"I was a little resistant to the glass," he recalls. "Why would you want to close it off?"
But Mr. Papatheodorou persuaded him that the glass creates a residence that seems open, light and airy during the day but more sheltered after dark. The glass acts as a screen between the kitchen from the entrance, for example. The sun's rays can reach the luxurious soaker tub during the day but at night the space becomes a private retreat.
It's also well-suited to a residence designed for adults, he adds.
"There's a certain amount of mystery and suspense with glass," says Mr. Papatheodorou. "It's always changing. It's not just a flat wall."
Part of the modernity comes from the simple palette, says Mr. Papatheodorou. The walls throughout are white. The kitchen features built-in appliances and high-gloss white cabinets. With so much sheen, Mr. Papatheodorou suggested floors made of wide boards of oak stained a dark brown.
"It was pretty obvious we wanted something flat and warm. There are so many choices with a hardwood floor. We wanted them to be dark because everything else is light."
Italian porcelain tile in a deep grey was used in the bathroom. Bleached oak bookshelves in the home office also add texture and warmth.
The finished condo, says the lawyer, is "ultra, ultra modern and masculine." In the event he ever decides to sell, he figures he'll get a better return on his investment than if he had purchased a newly built unit in the same neighbourhood.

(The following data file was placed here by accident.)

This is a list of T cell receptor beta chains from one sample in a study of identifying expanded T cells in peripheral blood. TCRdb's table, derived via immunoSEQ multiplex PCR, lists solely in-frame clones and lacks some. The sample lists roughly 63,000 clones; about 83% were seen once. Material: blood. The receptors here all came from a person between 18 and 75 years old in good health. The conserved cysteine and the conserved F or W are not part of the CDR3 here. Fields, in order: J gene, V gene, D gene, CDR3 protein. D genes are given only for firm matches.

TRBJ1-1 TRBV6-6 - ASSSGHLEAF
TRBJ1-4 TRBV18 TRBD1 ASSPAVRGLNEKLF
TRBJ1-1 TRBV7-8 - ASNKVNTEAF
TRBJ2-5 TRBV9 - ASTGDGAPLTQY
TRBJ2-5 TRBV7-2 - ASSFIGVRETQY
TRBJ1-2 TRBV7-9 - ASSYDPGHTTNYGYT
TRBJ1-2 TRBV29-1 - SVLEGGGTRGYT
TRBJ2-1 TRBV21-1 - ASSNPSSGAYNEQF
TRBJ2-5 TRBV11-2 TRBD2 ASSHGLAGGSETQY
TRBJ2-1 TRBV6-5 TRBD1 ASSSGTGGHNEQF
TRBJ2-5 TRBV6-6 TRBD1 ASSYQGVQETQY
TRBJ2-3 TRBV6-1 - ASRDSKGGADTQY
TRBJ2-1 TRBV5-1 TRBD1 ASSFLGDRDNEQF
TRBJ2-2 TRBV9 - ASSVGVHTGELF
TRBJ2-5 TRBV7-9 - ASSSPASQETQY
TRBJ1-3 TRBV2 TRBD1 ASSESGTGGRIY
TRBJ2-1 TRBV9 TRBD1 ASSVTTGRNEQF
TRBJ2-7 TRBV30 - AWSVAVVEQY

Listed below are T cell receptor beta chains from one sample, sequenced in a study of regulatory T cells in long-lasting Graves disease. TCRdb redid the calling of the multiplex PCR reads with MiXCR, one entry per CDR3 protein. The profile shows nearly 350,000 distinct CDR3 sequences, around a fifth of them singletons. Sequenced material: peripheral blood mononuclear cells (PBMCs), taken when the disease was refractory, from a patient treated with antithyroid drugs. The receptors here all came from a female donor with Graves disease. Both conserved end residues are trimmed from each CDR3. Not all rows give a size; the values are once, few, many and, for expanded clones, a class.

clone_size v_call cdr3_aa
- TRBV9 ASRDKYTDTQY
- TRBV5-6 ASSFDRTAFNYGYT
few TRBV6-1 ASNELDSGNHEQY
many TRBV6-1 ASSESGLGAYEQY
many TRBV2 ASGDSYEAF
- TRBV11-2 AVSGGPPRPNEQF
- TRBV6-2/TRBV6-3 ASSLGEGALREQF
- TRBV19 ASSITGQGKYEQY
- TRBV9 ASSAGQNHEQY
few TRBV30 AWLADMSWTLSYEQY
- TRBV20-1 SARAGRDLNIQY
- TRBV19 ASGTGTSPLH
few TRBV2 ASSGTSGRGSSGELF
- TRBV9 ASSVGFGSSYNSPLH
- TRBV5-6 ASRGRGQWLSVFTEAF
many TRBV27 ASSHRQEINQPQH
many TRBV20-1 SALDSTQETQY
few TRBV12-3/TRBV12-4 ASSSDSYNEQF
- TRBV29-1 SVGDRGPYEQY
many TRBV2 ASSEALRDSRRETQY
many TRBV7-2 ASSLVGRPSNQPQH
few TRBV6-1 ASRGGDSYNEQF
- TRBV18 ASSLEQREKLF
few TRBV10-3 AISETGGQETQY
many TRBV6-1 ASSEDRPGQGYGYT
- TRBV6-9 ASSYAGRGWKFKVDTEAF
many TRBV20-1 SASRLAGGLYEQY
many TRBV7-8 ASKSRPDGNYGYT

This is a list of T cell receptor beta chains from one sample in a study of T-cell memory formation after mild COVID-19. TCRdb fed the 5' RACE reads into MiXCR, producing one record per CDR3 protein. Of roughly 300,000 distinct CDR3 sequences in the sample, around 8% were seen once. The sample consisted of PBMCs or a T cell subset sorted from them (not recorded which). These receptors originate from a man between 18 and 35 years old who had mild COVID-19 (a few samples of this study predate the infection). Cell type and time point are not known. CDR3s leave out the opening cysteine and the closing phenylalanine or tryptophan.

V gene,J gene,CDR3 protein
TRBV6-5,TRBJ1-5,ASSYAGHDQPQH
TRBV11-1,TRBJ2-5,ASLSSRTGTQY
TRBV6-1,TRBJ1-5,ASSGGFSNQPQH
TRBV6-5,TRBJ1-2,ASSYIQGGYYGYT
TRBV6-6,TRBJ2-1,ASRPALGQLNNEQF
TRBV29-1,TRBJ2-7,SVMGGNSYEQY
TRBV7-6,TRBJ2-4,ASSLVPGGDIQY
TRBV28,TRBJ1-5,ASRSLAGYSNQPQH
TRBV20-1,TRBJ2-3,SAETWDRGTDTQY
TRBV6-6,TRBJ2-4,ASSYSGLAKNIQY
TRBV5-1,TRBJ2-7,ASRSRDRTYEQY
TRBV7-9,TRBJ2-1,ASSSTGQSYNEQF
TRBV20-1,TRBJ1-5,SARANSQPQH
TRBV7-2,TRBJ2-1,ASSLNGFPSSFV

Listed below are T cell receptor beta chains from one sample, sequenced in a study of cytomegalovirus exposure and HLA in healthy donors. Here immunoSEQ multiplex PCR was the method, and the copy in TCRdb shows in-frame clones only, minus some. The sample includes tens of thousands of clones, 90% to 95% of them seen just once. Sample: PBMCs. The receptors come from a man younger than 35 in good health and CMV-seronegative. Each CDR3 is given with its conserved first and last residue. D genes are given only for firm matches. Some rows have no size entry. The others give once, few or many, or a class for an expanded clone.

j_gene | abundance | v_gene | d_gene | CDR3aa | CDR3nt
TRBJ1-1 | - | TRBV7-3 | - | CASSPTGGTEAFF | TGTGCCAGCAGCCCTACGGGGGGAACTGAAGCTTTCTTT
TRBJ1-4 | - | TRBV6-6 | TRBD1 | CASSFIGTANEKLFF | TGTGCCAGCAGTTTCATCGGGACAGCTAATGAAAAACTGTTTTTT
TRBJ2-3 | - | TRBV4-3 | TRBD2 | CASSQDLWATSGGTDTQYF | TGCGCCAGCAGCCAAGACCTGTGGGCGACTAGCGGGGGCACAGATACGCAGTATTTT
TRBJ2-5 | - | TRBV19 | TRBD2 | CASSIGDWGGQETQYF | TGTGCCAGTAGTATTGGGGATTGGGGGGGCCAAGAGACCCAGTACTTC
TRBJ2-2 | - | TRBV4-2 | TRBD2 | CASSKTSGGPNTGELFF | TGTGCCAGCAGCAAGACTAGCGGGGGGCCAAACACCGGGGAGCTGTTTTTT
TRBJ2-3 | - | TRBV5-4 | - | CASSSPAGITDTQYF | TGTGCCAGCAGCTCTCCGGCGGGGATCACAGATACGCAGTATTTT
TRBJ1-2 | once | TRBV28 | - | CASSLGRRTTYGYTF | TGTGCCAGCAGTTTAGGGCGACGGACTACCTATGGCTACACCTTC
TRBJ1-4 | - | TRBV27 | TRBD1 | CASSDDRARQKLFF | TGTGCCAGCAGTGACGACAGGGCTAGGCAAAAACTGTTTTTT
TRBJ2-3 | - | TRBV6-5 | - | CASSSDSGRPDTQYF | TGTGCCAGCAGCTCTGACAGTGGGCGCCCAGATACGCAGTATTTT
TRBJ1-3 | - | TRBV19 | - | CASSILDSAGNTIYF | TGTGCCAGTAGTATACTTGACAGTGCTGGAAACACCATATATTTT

"If you have the strength and the vision to renovate, it's really good value for Yorkville," he says.
The lawyer mentions strength because he found the process a tough slog at times. Looking back, he thinks he was more hands-on with the trades than he needed to be. Mr. Papatheodorou says his client spent a fair amount of time on the phone with the builders.
"I think design is fun – building is stressful," says Mr. Papatheodorou.
"I would get worried about the details," admits the lawyer.
He wondered, for example, if raising the floor in the bathroom to accommodate new gear would still leave enough head room in the shower.
Mr. Papatheodorou reassured his client that the architects had thought through all of the details.
"I think you were part therapist to me," the client says now, as he takes in the completed space.
Mr. Papatheodorou says it's a role he doesn't mind. It's one reason why he likes doing residential architecture along with the commercial projects. Homeowners are creating a legacy, in many ways, and that makes the work more engaging and interesting.
"I actually love seeing what makes people tick," says Mr. Papatheodorou. "The corporate stuff is pretty cold. It's not their money."
Homeowners are typically investing a substantial amount of money in their renovations, he points out.
The lawyer has found other advantages to living in an older building: He likes the quiet elegance of the lobby and common areas and the fact that some of the staff he sees every day have been there for 20 years or so.
He walks to and from work in just a few minutes. When he returns home at night, he feels rejuvenated by his new surroundings.
"I just wanted a place that I could really enjoy – a sanctuary," he says. "I really do sit back and look at the sunset."